The Daily Caller

The Daily Caller
Sen. Marco Rubio, R-Fla., center, takes a reporter Sen. Marco Rubio, R-Fla., center, takes a reporter's question as a bipartisan group of leading senators announce that they have reached agreement on the principles of sweeping legislation to rewrite the nation's immigration laws, during a news conference at the Capitol in Washington, Monday, Jan. 28, 2013. From left are Sen. John McCain, R-Ariz., and Sen. Charles Schumer, D-N.Y. (AP Photo/J. Scott Applewhite)  

Polling shows little gain for GOP from immigration reform

Neil Munro
White House Correspondent

But there is little evidence that past support for reform has aided GOP candidates.

In 1988, President George H.W. Bush won only 30 percent of the Latino vote in 1988 after prominently pushing the 1986 reform bill.

His son, President George W. Bush, won 40 percent of the Latino vote in 2004, during a housing bubble that provided provided wages to many immigrant Latino construction workers, and during a race against a wealthy candidate from Massachusetts.

Bush did not push an immigration bill until 2006, when he worked with Arizona Sen. John McCain on a rewrite that failed because of GOP and Democratic opposition. McCain’s reward in 2008 was 31 percent of the Latino vote.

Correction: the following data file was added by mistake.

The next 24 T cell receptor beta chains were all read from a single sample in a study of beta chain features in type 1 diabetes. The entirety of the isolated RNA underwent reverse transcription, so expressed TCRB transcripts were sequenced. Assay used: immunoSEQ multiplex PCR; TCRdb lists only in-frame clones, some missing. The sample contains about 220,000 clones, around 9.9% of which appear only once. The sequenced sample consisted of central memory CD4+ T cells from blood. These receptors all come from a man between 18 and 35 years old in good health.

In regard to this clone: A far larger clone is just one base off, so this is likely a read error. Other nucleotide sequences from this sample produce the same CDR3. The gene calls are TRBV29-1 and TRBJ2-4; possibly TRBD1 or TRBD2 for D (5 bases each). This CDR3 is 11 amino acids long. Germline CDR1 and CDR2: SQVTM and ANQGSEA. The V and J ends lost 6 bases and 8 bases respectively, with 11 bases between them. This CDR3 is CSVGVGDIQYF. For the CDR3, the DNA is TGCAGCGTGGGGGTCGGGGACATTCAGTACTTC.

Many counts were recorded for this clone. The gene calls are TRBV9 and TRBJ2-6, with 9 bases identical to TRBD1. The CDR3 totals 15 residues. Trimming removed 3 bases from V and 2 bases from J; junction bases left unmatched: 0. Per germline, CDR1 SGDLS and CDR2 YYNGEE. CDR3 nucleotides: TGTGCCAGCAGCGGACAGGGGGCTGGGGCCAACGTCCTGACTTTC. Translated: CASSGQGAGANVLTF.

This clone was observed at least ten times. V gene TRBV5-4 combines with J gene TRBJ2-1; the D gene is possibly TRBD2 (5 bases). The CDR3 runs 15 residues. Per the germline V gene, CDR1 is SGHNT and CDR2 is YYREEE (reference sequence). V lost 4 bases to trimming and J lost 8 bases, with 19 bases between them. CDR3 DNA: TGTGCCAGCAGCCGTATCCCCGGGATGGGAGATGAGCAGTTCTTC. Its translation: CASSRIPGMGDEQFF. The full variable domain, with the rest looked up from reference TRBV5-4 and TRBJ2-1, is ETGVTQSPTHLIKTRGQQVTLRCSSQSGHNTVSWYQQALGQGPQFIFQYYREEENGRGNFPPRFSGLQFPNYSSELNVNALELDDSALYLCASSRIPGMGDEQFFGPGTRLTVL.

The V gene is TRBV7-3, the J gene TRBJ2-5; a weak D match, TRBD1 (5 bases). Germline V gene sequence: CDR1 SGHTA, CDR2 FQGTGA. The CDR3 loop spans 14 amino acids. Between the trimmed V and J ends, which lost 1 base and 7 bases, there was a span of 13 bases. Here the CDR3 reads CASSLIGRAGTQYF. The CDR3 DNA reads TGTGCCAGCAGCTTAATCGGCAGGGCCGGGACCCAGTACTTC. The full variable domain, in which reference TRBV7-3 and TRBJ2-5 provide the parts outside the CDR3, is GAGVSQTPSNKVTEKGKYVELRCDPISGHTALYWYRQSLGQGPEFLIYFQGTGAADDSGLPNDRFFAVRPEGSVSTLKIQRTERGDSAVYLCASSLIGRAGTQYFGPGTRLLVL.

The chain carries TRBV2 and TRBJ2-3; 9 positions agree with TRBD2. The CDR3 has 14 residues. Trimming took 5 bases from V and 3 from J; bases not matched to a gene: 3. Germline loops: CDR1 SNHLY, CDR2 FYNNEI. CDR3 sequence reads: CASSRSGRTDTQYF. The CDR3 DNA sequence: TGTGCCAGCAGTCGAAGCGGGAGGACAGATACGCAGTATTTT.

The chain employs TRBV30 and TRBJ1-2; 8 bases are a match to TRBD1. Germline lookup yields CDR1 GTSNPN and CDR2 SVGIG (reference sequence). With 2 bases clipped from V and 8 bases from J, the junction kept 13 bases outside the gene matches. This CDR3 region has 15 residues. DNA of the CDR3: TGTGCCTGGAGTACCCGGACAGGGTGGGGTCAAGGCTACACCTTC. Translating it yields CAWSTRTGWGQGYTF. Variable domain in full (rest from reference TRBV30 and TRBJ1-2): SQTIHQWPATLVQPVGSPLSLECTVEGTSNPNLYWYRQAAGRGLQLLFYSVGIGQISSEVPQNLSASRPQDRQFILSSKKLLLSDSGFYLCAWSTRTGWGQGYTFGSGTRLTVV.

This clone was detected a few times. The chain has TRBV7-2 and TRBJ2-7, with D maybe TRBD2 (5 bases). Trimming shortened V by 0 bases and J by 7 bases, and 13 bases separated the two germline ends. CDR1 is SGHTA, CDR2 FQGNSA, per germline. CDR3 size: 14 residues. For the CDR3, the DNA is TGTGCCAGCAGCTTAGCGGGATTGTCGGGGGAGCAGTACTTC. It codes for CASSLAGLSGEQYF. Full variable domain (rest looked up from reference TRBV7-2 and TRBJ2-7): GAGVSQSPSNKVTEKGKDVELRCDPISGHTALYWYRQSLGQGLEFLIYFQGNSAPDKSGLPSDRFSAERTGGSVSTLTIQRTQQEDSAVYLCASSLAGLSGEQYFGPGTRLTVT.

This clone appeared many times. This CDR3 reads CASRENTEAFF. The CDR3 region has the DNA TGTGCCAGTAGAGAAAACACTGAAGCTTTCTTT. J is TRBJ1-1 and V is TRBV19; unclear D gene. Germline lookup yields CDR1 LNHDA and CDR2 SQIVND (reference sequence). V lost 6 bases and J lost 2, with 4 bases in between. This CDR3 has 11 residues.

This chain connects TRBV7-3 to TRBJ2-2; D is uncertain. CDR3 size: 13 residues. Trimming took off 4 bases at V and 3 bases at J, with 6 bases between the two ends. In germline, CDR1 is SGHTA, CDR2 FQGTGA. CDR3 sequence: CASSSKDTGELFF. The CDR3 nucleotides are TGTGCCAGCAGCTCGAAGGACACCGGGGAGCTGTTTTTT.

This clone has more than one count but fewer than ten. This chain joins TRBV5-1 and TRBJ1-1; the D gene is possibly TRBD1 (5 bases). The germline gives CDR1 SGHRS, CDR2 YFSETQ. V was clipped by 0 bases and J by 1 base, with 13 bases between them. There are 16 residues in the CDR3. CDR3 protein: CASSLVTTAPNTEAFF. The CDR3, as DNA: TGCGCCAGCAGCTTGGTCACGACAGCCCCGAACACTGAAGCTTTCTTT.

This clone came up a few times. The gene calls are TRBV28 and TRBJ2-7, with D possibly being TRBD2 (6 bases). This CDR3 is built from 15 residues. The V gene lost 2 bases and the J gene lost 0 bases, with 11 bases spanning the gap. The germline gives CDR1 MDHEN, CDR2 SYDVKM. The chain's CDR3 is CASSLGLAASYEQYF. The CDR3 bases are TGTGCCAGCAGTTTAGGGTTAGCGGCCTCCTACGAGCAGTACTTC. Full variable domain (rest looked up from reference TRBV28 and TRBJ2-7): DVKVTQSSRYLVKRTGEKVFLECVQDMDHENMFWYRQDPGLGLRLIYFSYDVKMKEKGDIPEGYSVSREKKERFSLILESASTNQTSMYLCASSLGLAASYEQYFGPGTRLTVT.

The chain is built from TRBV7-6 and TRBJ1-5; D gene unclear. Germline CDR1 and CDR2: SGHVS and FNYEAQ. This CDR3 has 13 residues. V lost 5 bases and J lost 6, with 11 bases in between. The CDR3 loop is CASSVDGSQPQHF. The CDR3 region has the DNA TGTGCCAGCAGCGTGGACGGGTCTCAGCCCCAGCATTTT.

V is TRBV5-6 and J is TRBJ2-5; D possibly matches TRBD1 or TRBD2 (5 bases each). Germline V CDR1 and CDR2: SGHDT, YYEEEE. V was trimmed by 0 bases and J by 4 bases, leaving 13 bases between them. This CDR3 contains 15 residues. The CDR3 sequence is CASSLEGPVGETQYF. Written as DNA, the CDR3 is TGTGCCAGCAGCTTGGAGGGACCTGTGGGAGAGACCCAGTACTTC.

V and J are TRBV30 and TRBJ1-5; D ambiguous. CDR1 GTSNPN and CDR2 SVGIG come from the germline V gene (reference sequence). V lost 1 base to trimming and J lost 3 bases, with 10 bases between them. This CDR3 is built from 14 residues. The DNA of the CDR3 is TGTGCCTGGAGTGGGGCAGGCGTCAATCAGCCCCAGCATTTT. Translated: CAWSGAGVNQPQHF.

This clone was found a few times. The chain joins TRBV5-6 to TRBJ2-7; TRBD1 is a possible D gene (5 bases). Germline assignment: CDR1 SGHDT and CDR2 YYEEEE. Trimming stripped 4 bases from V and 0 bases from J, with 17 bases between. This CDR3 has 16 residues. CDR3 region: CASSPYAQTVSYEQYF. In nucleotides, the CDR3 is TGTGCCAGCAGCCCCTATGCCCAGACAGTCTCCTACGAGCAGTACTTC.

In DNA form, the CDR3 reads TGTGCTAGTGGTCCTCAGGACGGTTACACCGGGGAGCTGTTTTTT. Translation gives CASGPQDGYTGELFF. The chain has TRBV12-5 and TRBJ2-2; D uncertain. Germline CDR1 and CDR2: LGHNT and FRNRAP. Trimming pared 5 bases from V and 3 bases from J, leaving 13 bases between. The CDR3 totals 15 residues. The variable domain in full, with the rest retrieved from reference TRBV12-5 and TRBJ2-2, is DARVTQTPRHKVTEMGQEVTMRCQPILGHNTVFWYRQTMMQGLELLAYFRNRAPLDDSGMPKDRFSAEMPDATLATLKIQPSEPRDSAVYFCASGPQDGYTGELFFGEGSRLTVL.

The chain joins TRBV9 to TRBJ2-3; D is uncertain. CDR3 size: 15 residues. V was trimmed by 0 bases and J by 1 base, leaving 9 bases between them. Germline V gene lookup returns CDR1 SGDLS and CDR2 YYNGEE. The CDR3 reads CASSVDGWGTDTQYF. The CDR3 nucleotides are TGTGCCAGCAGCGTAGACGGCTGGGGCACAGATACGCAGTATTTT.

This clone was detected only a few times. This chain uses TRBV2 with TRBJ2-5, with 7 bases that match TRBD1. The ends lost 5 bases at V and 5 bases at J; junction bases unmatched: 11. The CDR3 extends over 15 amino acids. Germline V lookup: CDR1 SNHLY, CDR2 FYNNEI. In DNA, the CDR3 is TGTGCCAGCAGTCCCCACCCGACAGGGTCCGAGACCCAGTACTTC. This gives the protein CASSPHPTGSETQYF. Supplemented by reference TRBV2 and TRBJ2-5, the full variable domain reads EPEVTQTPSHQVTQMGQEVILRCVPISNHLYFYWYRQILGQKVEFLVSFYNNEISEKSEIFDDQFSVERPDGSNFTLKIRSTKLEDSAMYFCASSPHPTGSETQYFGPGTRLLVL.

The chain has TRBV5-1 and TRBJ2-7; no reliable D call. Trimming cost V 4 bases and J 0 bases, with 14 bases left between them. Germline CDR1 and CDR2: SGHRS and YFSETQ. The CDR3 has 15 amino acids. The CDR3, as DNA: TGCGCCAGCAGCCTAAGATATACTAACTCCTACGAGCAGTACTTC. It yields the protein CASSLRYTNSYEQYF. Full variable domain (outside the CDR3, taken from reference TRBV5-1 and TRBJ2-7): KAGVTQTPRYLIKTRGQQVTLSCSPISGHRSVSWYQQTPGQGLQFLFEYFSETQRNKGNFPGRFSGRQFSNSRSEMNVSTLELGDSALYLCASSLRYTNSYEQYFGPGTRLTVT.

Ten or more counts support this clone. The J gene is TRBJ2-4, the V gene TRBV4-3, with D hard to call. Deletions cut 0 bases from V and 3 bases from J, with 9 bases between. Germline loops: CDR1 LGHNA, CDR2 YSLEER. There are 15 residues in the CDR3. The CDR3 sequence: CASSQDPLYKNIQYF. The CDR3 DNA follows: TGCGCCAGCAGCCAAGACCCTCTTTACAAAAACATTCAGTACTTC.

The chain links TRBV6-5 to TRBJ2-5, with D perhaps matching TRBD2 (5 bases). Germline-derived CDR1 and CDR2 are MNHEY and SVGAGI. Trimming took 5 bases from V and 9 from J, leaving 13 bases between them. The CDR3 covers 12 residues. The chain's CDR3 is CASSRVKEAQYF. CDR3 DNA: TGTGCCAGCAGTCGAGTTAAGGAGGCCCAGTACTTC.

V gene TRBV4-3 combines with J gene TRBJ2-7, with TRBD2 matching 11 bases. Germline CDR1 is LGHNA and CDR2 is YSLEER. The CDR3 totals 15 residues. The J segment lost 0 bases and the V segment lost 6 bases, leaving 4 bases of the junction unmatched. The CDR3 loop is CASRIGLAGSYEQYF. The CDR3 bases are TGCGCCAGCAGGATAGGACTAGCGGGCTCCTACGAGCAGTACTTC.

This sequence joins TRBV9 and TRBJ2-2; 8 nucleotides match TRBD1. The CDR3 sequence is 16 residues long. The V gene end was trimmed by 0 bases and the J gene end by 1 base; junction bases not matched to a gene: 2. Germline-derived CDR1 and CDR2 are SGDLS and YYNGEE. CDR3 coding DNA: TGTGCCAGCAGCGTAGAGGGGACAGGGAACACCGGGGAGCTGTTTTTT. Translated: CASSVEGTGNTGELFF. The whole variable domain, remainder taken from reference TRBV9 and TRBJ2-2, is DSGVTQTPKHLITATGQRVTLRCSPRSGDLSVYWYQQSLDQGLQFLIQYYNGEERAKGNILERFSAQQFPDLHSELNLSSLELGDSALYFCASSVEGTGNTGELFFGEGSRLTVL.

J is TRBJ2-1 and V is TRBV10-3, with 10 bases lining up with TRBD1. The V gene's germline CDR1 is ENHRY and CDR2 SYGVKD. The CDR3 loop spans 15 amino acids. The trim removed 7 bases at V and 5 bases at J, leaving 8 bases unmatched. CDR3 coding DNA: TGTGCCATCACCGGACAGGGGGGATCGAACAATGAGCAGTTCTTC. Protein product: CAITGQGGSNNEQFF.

The Bush-McCain push in 2006 did not even have any  beneficial impact in the 2006 midterm elections for the GOP, according to a peer-reviewed study by George Hawley, a lecturer at the University of Houston.

“Latinos living in House districts represented by pro-immigration Republican incumbents were no more likely to support that incumbent than Latinos living in House districts represented by Republican incumbents with pro-enforcement records,” he concluded in his study of the Latino vote in the 2006 elections.

The study was published in “Social Science Quarterly.”

“Supporting more generous immigration policies does not appear to be a way for Republicans to increase their share of the Latino vote,” Hawley wrote.

However, the Pew survey highlighted one favorable trend for the GOP — the gradual integration of Latinos into mainstream culture pulls them toward the political center.

“Support for a larger government is greatest among immigrant Latinos,” the report said. But it falls from 81 percent of new immigrants to 72 percent among the second generation and 58 percent among the third generation, it said.

But new arrivals tend to increase the Latino and immigrant share of the vote, exacerbating the GOP disadvantage. For example, even if the GOP gets 4 million votes from 10 million new arrivals, the Democratic Party would get 6 million votes.

Those two trends give the GOP an incentive to promote integration by reducing the number of new arrivals.

That is the policy pushed by some GOP politicians and some immigration-reform groups, such as the Center for Immigration Studies.